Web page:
told to follow through and unplug. I was thinking about DSL and
              didn't know whether that includes the DSL Linknet modem or not. Does
              anyone know?

              --- In FHCNET@yahoogroups.com, "happyfmly3" <happyfmly3@y...> wrote:
              >
              > Last week the Stake President called me to let me know the stake
              > center had a lightning strike. While the groundng rod protected
              the
              > building, and surge protectors protected the pc's. We lost the WAN
              > on the pix, a few switches, and one ethernet card.
              >
              > This Stake Center is new, there aren't any dsl or cable options.
              We
              > had to go with a wireless ISP. Good quality, 150K on file
              > downloads. However the receiver is mounted outside on the roof.
              > The spire is the highest point on the building and the 2nd highest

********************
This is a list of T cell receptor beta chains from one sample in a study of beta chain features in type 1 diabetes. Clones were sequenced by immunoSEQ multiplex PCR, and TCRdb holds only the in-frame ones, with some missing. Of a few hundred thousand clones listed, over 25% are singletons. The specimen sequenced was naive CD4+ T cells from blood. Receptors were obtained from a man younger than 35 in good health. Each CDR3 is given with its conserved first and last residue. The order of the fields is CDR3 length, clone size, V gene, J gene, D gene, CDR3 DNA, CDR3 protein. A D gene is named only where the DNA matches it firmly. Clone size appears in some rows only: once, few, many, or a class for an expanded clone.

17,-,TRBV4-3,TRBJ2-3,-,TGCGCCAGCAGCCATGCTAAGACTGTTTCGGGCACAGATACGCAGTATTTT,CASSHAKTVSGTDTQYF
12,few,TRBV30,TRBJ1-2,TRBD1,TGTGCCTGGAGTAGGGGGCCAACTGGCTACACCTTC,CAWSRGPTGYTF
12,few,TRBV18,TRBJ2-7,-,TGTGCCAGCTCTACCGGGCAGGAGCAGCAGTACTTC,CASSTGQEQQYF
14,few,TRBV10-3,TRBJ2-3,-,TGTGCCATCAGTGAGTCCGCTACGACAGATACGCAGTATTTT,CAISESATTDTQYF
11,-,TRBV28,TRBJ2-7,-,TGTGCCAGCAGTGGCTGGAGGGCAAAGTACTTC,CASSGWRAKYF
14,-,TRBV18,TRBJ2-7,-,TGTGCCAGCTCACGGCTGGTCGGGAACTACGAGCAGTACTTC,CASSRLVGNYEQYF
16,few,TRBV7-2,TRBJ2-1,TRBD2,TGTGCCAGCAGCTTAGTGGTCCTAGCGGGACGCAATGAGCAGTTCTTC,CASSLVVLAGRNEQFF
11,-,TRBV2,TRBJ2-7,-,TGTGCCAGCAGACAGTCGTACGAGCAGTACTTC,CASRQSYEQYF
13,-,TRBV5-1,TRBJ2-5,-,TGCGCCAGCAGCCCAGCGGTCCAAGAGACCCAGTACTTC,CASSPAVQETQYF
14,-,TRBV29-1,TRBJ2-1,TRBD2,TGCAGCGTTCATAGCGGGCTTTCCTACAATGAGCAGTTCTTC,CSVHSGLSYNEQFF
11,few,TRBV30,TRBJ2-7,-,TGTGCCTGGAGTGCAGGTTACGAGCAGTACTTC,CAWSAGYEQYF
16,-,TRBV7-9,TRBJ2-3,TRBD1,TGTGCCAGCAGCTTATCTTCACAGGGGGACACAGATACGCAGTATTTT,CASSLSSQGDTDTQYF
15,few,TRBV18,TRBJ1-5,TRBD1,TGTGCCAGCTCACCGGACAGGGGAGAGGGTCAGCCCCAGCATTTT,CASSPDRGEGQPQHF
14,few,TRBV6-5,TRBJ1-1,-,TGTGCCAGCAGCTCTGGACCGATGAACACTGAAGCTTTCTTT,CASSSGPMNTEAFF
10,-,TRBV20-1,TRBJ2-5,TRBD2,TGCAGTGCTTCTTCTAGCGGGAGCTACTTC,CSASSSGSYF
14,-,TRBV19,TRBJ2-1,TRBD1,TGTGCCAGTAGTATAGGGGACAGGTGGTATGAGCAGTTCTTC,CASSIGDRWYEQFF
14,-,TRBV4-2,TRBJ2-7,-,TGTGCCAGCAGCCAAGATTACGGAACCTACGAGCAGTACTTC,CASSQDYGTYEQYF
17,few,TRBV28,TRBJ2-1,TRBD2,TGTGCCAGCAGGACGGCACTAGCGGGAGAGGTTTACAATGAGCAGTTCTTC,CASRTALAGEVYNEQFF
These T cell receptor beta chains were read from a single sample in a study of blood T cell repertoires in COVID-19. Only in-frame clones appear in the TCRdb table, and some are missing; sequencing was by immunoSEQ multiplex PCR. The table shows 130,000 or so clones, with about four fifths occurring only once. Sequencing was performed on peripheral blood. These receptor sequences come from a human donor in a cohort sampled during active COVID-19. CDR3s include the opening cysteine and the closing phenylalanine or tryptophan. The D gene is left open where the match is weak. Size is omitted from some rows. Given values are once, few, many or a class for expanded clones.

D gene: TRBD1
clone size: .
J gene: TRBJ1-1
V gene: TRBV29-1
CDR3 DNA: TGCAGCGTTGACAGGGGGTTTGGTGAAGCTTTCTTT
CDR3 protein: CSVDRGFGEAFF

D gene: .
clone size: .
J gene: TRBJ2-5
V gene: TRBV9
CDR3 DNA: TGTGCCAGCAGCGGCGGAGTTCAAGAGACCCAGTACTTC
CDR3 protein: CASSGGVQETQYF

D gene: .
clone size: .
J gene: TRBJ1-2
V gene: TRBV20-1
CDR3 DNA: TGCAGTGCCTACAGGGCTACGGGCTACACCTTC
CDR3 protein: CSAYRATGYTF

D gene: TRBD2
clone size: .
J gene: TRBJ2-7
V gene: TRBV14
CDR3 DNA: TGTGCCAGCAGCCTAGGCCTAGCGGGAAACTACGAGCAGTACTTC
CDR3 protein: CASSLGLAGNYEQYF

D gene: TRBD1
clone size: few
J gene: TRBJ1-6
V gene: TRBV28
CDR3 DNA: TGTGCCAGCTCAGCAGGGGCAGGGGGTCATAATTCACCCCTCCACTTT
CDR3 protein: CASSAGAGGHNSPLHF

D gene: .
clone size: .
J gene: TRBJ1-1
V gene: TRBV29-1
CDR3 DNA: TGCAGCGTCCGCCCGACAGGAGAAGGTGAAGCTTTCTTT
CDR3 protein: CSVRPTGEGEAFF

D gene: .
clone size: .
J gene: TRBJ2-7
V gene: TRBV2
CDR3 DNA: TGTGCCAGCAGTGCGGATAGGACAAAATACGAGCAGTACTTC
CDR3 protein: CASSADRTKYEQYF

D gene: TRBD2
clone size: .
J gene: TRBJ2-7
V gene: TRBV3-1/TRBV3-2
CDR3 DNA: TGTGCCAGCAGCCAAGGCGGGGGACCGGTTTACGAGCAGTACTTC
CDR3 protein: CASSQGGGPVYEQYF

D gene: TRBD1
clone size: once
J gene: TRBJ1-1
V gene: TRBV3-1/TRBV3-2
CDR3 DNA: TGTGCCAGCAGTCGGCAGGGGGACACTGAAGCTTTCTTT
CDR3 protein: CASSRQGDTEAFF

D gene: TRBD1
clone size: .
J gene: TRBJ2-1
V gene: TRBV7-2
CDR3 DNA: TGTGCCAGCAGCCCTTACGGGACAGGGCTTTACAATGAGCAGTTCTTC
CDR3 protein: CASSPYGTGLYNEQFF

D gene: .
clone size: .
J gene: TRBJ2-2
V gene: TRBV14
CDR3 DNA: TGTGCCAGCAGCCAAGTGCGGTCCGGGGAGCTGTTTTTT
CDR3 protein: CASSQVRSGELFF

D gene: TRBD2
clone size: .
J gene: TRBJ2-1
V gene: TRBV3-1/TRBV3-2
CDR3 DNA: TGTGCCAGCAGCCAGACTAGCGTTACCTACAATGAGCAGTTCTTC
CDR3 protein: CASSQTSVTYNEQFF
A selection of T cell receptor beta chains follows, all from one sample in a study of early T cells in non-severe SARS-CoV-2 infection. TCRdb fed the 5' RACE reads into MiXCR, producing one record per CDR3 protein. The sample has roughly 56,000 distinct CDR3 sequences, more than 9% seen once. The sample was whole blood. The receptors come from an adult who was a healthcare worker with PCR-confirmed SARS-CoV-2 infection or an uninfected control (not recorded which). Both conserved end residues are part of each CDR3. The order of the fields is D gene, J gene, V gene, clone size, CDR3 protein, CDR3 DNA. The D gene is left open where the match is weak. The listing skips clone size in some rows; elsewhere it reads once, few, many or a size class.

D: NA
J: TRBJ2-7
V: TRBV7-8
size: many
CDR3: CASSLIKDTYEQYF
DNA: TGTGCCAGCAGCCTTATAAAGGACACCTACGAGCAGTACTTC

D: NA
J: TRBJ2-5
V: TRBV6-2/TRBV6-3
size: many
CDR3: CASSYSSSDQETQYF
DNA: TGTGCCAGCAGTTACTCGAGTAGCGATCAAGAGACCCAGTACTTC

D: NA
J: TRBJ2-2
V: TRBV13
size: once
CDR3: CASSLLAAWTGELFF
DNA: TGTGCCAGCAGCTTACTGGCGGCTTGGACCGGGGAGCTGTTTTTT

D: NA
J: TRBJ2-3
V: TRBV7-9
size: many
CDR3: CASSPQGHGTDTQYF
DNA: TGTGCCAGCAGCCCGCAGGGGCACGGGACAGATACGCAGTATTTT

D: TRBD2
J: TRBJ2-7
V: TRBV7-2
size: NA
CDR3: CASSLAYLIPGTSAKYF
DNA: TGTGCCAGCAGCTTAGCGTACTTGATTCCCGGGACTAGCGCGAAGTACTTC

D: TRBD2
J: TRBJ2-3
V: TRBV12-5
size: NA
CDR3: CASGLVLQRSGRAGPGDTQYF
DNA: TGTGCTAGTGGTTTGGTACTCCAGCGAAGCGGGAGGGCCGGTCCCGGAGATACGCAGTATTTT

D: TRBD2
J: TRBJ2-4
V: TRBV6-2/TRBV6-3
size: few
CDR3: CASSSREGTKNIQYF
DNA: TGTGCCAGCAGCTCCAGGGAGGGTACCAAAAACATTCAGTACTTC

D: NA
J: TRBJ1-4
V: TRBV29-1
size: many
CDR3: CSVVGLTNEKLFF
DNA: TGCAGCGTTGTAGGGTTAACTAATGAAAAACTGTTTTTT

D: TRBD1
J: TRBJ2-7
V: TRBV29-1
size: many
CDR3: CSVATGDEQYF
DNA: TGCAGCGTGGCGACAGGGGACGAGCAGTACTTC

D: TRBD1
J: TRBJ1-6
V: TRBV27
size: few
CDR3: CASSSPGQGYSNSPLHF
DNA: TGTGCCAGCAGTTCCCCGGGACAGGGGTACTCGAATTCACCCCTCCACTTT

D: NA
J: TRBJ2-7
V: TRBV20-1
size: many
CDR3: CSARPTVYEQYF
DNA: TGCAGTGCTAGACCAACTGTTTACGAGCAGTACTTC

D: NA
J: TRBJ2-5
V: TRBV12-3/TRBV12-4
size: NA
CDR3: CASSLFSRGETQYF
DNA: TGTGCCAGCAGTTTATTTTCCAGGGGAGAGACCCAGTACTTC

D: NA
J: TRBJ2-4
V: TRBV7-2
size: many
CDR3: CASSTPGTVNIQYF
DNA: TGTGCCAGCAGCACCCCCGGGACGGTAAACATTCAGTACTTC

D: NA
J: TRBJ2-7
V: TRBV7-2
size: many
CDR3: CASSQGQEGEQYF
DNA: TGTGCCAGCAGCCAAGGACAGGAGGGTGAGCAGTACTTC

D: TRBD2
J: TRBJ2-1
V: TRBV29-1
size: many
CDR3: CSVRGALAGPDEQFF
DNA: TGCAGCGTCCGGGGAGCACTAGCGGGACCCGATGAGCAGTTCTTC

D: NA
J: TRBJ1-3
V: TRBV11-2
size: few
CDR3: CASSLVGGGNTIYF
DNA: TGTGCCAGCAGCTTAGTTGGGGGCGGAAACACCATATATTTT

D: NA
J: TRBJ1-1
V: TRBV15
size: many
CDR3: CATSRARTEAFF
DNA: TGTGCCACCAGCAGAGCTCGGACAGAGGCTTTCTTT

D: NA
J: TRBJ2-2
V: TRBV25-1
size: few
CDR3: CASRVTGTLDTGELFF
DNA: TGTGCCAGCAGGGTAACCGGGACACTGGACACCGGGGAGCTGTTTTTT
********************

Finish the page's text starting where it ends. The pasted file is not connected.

> spot on the building is the wireless receiver.
              >
              > It appears part of the path of the strike ran through the feed from
              > the wireless provider, taking out the WAN on the pix, filtering
              > through the switches, and ending at one of the ethernet cards.
              >
              > With the exception of the pix, that SLC has already replaced, the
              > damage was relatively minor.
              >
              > I am looking for ideas on how to protect from a low voltage strike
              > traveling through the cat 5 wires damaging the pix, the switches,
              > and ethernet cards. Any reasonable low cost suggestions would be